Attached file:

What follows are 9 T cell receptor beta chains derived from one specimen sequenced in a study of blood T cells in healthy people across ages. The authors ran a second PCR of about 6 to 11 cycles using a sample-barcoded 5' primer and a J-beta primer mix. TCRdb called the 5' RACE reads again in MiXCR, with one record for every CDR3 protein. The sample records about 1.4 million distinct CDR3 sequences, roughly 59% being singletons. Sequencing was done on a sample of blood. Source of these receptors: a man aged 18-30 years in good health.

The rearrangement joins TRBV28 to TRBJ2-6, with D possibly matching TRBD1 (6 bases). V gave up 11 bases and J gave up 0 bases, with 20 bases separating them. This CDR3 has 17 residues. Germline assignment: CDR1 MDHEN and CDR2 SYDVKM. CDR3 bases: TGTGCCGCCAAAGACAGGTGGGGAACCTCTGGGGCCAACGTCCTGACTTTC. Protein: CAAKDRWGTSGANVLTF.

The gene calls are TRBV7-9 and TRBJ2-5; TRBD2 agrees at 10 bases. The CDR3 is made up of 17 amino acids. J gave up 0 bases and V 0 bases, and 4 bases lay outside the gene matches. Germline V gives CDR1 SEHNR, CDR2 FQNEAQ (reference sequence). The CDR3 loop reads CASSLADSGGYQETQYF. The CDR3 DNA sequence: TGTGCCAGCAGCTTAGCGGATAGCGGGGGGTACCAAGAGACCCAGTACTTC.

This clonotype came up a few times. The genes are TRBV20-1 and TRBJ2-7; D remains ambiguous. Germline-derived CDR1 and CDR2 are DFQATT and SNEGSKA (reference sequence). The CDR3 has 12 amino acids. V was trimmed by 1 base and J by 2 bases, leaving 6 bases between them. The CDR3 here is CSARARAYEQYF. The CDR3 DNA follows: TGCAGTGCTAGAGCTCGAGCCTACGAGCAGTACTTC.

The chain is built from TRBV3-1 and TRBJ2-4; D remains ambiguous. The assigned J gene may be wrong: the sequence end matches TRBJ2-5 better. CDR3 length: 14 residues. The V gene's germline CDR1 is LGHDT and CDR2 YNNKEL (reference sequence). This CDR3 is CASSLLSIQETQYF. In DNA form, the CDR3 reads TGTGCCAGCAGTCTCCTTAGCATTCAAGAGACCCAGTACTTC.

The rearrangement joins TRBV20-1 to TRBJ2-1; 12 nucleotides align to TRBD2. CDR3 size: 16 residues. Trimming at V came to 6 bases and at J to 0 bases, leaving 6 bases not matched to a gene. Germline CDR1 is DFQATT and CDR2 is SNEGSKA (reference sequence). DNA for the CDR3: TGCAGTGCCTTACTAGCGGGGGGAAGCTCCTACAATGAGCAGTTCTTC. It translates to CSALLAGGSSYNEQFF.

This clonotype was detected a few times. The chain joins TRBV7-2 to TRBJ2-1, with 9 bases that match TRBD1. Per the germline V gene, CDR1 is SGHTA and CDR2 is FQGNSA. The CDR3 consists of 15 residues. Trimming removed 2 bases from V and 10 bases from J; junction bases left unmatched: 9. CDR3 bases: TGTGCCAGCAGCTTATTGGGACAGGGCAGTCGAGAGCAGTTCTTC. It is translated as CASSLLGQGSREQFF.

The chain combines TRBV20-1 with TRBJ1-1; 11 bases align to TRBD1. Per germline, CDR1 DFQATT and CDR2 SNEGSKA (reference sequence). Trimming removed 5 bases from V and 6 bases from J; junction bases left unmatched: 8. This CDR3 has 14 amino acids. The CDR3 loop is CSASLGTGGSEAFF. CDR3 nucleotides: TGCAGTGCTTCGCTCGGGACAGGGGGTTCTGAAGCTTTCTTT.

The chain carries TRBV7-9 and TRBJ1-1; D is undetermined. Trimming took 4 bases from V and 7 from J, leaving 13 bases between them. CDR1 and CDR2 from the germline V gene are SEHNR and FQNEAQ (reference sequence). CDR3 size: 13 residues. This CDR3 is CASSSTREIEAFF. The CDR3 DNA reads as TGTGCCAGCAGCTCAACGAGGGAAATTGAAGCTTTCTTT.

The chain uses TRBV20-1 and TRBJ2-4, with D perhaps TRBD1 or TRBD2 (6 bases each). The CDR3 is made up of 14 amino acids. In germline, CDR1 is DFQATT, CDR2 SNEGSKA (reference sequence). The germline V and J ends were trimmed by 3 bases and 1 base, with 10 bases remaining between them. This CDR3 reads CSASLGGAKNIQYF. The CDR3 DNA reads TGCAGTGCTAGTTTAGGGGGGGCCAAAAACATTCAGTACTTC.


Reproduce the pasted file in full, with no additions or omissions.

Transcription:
What follows are 9 T cell receptor beta chains derived from one specimen sequenced in a study of blood T cells in healthy people across ages. The authors ran a second PCR of about 6 to 11 cycles using a sample-barcoded 5' primer and a J-beta primer mix. TCRdb called the 5' RACE reads again in MiXCR, with one record for every CDR3 protein. The sample records about 1.4 million distinct CDR3 sequences, roughly 59% being singletons. Sequencing was done on a sample of blood. Source of these receptors: a man aged 18-30 years in good health.

The rearrangement joins TRBV28 to TRBJ2-6, with D possibly matching TRBD1 (6 bases). V gave up 11 bases and J gave up 0 bases, with 20 bases separating them. This CDR3 has 17 residues. Germline assignment: CDR1 MDHEN and CDR2 SYDVKM. CDR3 bases: TGTGCCGCCAAAGACAGGTGGGGAACCTCTGGGGCCAACGTCCTGACTTTC. Protein: CAAKDRWGTSGANVLTF.

The gene calls are TRBV7-9 and TRBJ2-5; TRBD2 agrees at 10 bases. The CDR3 is made up of 17 amino acids. J gave up 0 bases and V 0 bases, and 4 bases lay outside the gene matches. Germline V gives CDR1 SEHNR, CDR2 FQNEAQ (reference sequence). The CDR3 loop reads CASSLADSGGYQETQYF. The CDR3 DNA sequence: TGTGCCAGCAGCTTAGCGGATAGCGGGGGGTACCAAGAGACCCAGTACTTC.

This clonotype came up a few times. The genes are TRBV20-1 and TRBJ2-7; D remains ambiguous. Germline-derived CDR1 and CDR2 are DFQATT and SNEGSKA (reference sequence). The CDR3 has 12 amino acids. V was trimmed by 1 base and J by 2 bases, leaving 6 bases between them. The CDR3 here is CSARARAYEQYF. The CDR3 DNA follows: TGCAGTGCTAGAGCTCGAGCCTACGAGCAGTACTTC.

The chain is built from TRBV3-1 and TRBJ2-4; D remains ambiguous. The assigned J gene may be wrong: the sequence end matches TRBJ2-5 better. CDR3 length: 14 residues. The V gene's germline CDR1 is LGHDT and CDR2 YNNKEL (reference sequence). This CDR3 is CASSLLSIQETQYF. In DNA form, the CDR3 reads TGTGCCAGCAGTCTCCTTAGCATTCAAGAGACCCAGTACTTC.

The rearrangement joins TRBV20-1 to TRBJ2-1; 12 nucleotides align to TRBD2. CDR3 size: 16 residues. Trimming at V came to 6 bases and at J to 0 bases, leaving 6 bases not matched to a gene. Germline CDR1 is DFQATT and CDR2 is SNEGSKA (reference sequence). DNA for the CDR3: TGCAGTGCCTTACTAGCGGGGGGAAGCTCCTACAATGAGCAGTTCTTC. It translates to CSALLAGGSSYNEQFF.

This clonotype was detected a few times. The chain joins TRBV7-2 to TRBJ2-1, with 9 bases that match TRBD1. Per the germline V gene, CDR1 is SGHTA and CDR2 is FQGNSA. The CDR3 consists of 15 residues. Trimming removed 2 bases from V and 10 bases from J; junction bases left unmatched: 9. CDR3 bases: TGTGCCAGCAGCTTATTGGGACAGGGCAGTCGAGAGCAGTTCTTC. It is translated as CASSLLGQGSREQFF.

The chain combines TRBV20-1 with TRBJ1-1; 11 bases align to TRBD1. Per germline, CDR1 DFQATT and CDR2 SNEGSKA (reference sequence). Trimming removed 5 bases from V and 6 bases from J; junction bases left unmatched: 8. This CDR3 has 14 amino acids. The CDR3 loop is CSASLGTGGSEAFF. CDR3 nucleotides: TGCAGTGCTTCGCTCGGGACAGGGGGTTCTGAAGCTTTCTTT.

The chain carries TRBV7-9 and TRBJ1-1; D is undetermined. Trimming took 4 bases from V and 7 from J, leaving 13 bases between them. CDR1 and CDR2 from the germline V gene are SEHNR and FQNEAQ (reference sequence). CDR3 size: 13 residues. This CDR3 is CASSSTREIEAFF. The CDR3 DNA reads as TGTGCCAGCAGCTCAACGAGGGAAATTGAAGCTTTCTTT.

The chain uses TRBV20-1 and TRBJ2-4, with D perhaps TRBD1 or TRBD2 (6 bases each). The CDR3 is made up of 14 amino acids. In germline, CDR1 is DFQATT, CDR2 SNEGSKA (reference sequence). The germline V and J ends were trimmed by 3 bases and 1 base, with 10 bases remaining between them. This CDR3 reads CSASLGGAKNIQYF. The CDR3 DNA reads TGCAGTGCTAGTTTAGGGGGGGCCAAAAACATTCAGTACTTC.